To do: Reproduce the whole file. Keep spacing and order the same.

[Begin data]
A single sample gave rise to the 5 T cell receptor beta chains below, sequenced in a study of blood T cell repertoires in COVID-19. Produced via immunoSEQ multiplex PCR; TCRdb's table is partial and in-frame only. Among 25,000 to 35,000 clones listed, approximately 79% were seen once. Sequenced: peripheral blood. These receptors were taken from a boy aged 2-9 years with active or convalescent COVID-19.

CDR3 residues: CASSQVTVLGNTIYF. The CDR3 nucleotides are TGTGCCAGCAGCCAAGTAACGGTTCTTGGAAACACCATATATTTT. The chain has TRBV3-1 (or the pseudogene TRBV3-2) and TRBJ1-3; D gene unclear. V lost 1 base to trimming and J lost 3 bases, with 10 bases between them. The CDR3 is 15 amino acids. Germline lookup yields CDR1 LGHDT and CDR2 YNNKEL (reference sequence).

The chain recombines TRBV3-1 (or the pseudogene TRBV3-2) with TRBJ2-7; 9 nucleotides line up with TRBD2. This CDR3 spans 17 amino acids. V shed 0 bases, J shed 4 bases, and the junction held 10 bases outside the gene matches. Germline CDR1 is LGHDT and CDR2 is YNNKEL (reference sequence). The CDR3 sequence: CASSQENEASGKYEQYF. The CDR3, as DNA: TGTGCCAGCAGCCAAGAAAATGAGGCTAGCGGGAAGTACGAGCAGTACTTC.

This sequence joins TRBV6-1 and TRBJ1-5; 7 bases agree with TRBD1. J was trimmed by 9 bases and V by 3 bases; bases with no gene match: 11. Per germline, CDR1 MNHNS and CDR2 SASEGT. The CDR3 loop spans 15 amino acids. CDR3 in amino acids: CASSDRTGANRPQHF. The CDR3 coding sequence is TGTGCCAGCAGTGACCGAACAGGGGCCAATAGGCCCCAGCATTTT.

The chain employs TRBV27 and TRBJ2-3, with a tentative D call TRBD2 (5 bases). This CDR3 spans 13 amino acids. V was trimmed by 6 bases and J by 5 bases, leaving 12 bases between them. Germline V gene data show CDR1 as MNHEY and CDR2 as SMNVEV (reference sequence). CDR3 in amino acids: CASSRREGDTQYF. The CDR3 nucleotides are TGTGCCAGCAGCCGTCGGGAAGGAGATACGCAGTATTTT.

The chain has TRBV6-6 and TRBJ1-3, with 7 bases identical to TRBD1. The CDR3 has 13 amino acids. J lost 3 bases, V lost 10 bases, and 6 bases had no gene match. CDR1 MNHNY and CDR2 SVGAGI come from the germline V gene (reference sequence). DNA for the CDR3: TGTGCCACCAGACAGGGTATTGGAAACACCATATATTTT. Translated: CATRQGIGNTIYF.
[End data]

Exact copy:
A single sample gave rise to the 5 T cell receptor beta chains below, sequenced in a study of blood T cell repertoires in COVID-19. Produced via immunoSEQ multiplex PCR; TCRdb's table is partial and in-frame only. Among 25,000 to 35,000 clones listed, approximately 79% were seen once. Sequenced: peripheral blood. These receptors were taken from a boy aged 2-9 years with active or convalescent COVID-19.

CDR3 residues: CASSQVTVLGNTIYF. The CDR3 nucleotides are TGTGCCAGCAGCCAAGTAACGGTTCTTGGAAACACCATATATTTT. The chain has TRBV3-1 (or the pseudogene TRBV3-2) and TRBJ1-3; D gene unclear. V lost 1 base to trimming and J lost 3 bases, with 10 bases between them. The CDR3 is 15 amino acids. Germline lookup yields CDR1 LGHDT and CDR2 YNNKEL (reference sequence).

The chain recombines TRBV3-1 (or the pseudogene TRBV3-2) with TRBJ2-7; 9 nucleotides line up with TRBD2. This CDR3 spans 17 amino acids. V shed 0 bases, J shed 4 bases, and the junction held 10 bases outside the gene matches. Germline CDR1 is LGHDT and CDR2 is YNNKEL (reference sequence). The CDR3 sequence: CASSQENEASGKYEQYF. The CDR3, as DNA: TGTGCCAGCAGCCAAGAAAATGAGGCTAGCGGGAAGTACGAGCAGTACTTC.

This sequence joins TRBV6-1 and TRBJ1-5; 7 bases agree with TRBD1. J was trimmed by 9 bases and V by 3 bases; bases with no gene match: 11. Per germline, CDR1 MNHNS and CDR2 SASEGT. The CDR3 loop spans 15 amino acids. CDR3 in amino acids: CASSDRTGANRPQHF. The CDR3 coding sequence is TGTGCCAGCAGTGACCGAACAGGGGCCAATAGGCCCCAGCATTTT.

The chain employs TRBV27 and TRBJ2-3, with a tentative D call TRBD2 (5 bases). This CDR3 spans 13 amino acids. V was trimmed by 6 bases and J by 5 bases, leaving 12 bases between them. Germline V gene data show CDR1 as MNHEY and CDR2 as SMNVEV (reference sequence). CDR3 in amino acids: CASSRREGDTQYF. The CDR3 nucleotides are TGTGCCAGCAGCCGTCGGGAAGGAGATACGCAGTATTTT.

The chain has TRBV6-6 and TRBJ1-3, with 7 bases identical to TRBD1. The CDR3 has 13 amino acids. J lost 3 bases, V lost 10 bases, and 6 bases had no gene match. CDR1 MNHNY and CDR2 SVGAGI come from the germline V gene (reference sequence). DNA for the CDR3: TGTGCCACCAGACAGGGTATTGGAAACACCATATATTTT. Translated: CATRQGIGNTIYF.